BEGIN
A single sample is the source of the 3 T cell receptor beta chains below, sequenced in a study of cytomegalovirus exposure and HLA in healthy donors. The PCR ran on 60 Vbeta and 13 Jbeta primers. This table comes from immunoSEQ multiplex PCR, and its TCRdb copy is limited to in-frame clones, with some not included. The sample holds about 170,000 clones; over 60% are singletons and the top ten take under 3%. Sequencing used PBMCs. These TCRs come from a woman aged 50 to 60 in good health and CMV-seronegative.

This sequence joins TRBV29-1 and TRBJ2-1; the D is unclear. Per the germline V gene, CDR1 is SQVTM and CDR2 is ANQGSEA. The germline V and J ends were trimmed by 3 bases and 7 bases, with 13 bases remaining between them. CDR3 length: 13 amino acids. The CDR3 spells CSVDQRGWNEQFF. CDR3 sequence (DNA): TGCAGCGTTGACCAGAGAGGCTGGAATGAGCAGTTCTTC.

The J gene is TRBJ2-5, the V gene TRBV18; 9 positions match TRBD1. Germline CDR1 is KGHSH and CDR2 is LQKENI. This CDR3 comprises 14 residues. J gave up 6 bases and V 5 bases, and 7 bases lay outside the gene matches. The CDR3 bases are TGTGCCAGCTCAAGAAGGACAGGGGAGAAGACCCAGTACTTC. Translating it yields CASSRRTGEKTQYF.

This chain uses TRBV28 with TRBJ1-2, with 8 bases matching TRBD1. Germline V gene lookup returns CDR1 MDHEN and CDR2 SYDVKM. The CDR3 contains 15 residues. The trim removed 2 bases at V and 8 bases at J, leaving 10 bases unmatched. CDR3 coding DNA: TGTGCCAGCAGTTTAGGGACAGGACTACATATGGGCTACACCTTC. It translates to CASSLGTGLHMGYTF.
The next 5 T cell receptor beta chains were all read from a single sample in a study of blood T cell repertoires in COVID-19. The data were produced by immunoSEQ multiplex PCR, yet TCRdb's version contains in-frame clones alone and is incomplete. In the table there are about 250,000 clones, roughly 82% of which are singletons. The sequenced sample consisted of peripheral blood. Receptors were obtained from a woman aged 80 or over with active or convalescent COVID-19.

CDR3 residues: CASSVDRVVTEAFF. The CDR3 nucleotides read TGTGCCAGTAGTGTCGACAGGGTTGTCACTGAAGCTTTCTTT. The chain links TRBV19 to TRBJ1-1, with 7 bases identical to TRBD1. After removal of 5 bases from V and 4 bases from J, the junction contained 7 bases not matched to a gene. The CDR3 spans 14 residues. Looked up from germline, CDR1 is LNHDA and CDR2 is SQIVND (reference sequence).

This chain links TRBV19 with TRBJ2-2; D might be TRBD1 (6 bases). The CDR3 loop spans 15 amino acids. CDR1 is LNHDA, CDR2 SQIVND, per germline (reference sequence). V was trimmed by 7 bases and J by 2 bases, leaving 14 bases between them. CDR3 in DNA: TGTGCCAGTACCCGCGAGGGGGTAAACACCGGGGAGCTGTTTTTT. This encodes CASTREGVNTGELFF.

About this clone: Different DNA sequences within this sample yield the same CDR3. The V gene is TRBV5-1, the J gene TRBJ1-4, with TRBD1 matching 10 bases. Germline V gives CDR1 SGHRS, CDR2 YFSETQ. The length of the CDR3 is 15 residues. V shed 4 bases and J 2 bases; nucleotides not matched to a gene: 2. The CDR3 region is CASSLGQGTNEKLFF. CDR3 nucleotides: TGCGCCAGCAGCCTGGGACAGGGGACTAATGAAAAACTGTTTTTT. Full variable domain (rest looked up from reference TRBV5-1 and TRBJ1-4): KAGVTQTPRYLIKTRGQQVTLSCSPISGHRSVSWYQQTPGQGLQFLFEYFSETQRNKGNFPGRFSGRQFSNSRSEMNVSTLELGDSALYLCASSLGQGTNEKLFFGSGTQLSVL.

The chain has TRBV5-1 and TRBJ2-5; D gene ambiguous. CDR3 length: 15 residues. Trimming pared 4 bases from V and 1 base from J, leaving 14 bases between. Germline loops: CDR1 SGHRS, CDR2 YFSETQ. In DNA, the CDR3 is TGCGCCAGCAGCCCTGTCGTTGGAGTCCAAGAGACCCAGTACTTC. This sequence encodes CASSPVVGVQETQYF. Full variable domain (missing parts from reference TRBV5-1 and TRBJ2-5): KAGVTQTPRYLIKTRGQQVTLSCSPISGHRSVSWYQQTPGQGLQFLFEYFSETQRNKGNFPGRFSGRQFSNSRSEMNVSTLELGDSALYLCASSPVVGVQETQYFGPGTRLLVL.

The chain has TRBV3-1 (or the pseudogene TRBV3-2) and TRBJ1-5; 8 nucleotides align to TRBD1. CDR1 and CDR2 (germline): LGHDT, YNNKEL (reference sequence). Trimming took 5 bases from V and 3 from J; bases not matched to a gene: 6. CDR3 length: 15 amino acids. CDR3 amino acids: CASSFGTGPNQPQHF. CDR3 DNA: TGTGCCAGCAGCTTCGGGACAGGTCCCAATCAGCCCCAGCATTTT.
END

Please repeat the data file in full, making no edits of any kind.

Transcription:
A single sample is the source of the 3 T cell receptor beta chains below, sequenced in a study of cytomegalovirus exposure and HLA in healthy donors. The PCR ran on 60 Vbeta and 13 Jbeta primers. This table comes from immunoSEQ multiplex PCR, and its TCRdb copy is limited to in-frame clones, with some not included. The sample holds about 170,000 clones; over 60% are singletons and the top ten take under 3%. Sequencing used PBMCs. These TCRs come from a woman aged 50 to 60 in good health and CMV-seronegative.

This sequence joins TRBV29-1 and TRBJ2-1; the D is unclear. Per the germline V gene, CDR1 is SQVTM and CDR2 is ANQGSEA. The germline V and J ends were trimmed by 3 bases and 7 bases, with 13 bases remaining between them. CDR3 length: 13 amino acids. The CDR3 spells CSVDQRGWNEQFF. CDR3 sequence (DNA): TGCAGCGTTGACCAGAGAGGCTGGAATGAGCAGTTCTTC.

The J gene is TRBJ2-5, the V gene TRBV18; 9 positions match TRBD1. Germline CDR1 is KGHSH and CDR2 is LQKENI. This CDR3 comprises 14 residues. J gave up 6 bases and V 5 bases, and 7 bases lay outside the gene matches. The CDR3 bases are TGTGCCAGCTCAAGAAGGACAGGGGAGAAGACCCAGTACTTC. Translating it yields CASSRRTGEKTQYF.

This chain uses TRBV28 with TRBJ1-2, with 8 bases matching TRBD1. Germline V gene lookup returns CDR1 MDHEN and CDR2 SYDVKM. The CDR3 contains 15 residues. The trim removed 2 bases at V and 8 bases at J, leaving 10 bases unmatched. CDR3 coding DNA: TGTGCCAGCAGTTTAGGGACAGGACTACATATGGGCTACACCTTC. It translates to CASSLGTGLHMGYTF.
The next 5 T cell receptor beta chains were all read from a single sample in a study of blood T cell repertoires in COVID-19. The data were produced by immunoSEQ multiplex PCR, yet TCRdb's version contains in-frame clones alone and is incomplete. In the table there are about 250,000 clones, roughly 82% of which are singletons. The sequenced sample consisted of peripheral blood. Receptors were obtained from a woman aged 80 or over with active or convalescent COVID-19.

CDR3 residues: CASSVDRVVTEAFF. The CDR3 nucleotides read TGTGCCAGTAGTGTCGACAGGGTTGTCACTGAAGCTTTCTTT. The chain links TRBV19 to TRBJ1-1, with 7 bases identical to TRBD1. After removal of 5 bases from V and 4 bases from J, the junction contained 7 bases not matched to a gene. The CDR3 spans 14 residues. Looked up from germline, CDR1 is LNHDA and CDR2 is SQIVND (reference sequence).

This chain links TRBV19 with TRBJ2-2; D might be TRBD1 (6 bases). The CDR3 loop spans 15 amino acids. CDR1 is LNHDA, CDR2 SQIVND, per germline (reference sequence). V was trimmed by 7 bases and J by 2 bases, leaving 14 bases between them. CDR3 in DNA: TGTGCCAGTACCCGCGAGGGGGTAAACACCGGGGAGCTGTTTTTT. This encodes CASTREGVNTGELFF.

About this clone: Different DNA sequences within this sample yield the same CDR3. The V gene is TRBV5-1, the J gene TRBJ1-4, with TRBD1 matching 10 bases. Germline V gives CDR1 SGHRS, CDR2 YFSETQ. The length of the CDR3 is 15 residues. V shed 4 bases and J 2 bases; nucleotides not matched to a gene: 2. The CDR3 region is CASSLGQGTNEKLFF. CDR3 nucleotides: TGCGCCAGCAGCCTGGGACAGGGGACTAATGAAAAACTGTTTTTT. Full variable domain (rest looked up from reference TRBV5-1 and TRBJ1-4): KAGVTQTPRYLIKTRGQQVTLSCSPISGHRSVSWYQQTPGQGLQFLFEYFSETQRNKGNFPGRFSGRQFSNSRSEMNVSTLELGDSALYLCASSLGQGTNEKLFFGSGTQLSVL.

The chain has TRBV5-1 and TRBJ2-5; D gene ambiguous. CDR3 length: 15 residues. Trimming pared 4 bases from V and 1 base from J, leaving 14 bases between. Germline loops: CDR1 SGHRS, CDR2 YFSETQ. In DNA, the CDR3 is TGCGCCAGCAGCCCTGTCGTTGGAGTCCAAGAGACCCAGTACTTC. This sequence encodes CASSPVVGVQETQYF. Full variable domain (missing parts from reference TRBV5-1 and TRBJ2-5): KAGVTQTPRYLIKTRGQQVTLSCSPISGHRSVSWYQQTPGQGLQFLFEYFSETQRNKGNFPGRFSGRQFSNSRSEMNVSTLELGDSALYLCASSPVVGVQETQYFGPGTRLLVL.

The chain has TRBV3-1 (or the pseudogene TRBV3-2) and TRBJ1-5; 8 nucleotides align to TRBD1. CDR1 and CDR2 (germline): LGHDT, YNNKEL (reference sequence). Trimming took 5 bases from V and 3 from J; bases not matched to a gene: 6. CDR3 length: 15 amino acids. CDR3 amino acids: CASSFGTGPNQPQHF. CDR3 DNA: TGTGCCAGCAGCTTCGGGACAGGTCCCAATCAGCCCCAGCATTTT.